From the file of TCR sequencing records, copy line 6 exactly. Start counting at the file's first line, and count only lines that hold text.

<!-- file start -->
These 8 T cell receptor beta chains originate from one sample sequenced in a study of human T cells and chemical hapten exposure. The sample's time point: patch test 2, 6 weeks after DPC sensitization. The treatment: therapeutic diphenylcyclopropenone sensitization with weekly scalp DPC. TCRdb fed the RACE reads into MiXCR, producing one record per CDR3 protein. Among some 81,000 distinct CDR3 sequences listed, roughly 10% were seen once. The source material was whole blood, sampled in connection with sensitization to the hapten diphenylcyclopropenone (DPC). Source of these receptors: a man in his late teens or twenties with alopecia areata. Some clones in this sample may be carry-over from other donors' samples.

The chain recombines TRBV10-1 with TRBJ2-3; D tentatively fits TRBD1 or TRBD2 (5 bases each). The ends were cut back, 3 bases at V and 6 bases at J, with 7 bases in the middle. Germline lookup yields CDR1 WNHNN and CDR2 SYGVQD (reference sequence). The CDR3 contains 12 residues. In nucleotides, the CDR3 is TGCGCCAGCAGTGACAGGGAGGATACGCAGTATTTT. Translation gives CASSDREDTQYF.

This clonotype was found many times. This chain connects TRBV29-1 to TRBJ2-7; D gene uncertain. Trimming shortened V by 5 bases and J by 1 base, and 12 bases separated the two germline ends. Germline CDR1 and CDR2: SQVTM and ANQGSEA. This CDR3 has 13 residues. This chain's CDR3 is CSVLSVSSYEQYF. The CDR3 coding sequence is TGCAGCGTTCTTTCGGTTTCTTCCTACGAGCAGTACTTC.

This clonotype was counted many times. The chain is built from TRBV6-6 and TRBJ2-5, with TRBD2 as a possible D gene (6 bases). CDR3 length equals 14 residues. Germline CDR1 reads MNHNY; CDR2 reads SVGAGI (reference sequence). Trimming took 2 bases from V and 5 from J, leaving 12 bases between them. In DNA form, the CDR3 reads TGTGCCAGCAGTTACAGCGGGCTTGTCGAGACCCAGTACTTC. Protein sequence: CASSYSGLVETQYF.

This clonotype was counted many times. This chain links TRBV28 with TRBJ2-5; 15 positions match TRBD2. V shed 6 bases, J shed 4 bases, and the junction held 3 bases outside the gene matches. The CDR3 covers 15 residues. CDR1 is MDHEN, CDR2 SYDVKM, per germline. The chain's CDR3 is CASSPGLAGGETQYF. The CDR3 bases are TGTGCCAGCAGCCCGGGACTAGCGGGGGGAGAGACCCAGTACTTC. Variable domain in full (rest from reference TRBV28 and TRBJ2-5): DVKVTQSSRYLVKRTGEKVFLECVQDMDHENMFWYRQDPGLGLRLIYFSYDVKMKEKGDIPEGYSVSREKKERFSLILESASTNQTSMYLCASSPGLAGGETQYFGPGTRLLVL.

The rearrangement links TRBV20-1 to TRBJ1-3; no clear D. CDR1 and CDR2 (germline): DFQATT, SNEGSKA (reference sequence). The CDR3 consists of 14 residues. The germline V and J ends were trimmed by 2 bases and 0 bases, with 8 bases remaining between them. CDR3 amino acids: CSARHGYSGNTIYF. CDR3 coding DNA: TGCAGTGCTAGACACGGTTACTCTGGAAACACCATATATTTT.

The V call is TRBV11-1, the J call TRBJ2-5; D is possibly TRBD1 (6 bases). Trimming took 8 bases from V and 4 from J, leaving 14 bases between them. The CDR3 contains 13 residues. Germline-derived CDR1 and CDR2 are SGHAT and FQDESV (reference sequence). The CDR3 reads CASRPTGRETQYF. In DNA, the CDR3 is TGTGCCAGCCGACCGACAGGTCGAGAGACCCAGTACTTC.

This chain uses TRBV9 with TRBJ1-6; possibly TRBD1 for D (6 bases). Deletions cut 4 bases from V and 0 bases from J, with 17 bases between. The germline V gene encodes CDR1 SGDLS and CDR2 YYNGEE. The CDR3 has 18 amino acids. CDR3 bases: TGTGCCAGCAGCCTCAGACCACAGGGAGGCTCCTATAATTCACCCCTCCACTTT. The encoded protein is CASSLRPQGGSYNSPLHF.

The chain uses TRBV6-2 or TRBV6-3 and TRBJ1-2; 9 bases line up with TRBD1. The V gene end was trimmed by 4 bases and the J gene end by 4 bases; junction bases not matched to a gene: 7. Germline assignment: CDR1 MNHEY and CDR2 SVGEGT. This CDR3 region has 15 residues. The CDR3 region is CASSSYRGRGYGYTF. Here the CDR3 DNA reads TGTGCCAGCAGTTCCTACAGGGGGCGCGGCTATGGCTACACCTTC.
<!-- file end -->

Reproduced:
The rearrangement links TRBV20-1 to TRBJ1-3; no clear D. CDR1 and CDR2 (germline): DFQATT, SNEGSKA (reference sequence). The CDR3 consists of 14 residues. The germline V and J ends were trimmed by 2 bases and 0 bases, with 8 bases remaining between them. CDR3 amino acids: CSARHGYSGNTIYF. CDR3 coding DNA: TGCAGTGCTAGACACGGTTACTCTGGAAACACCATATATTTT.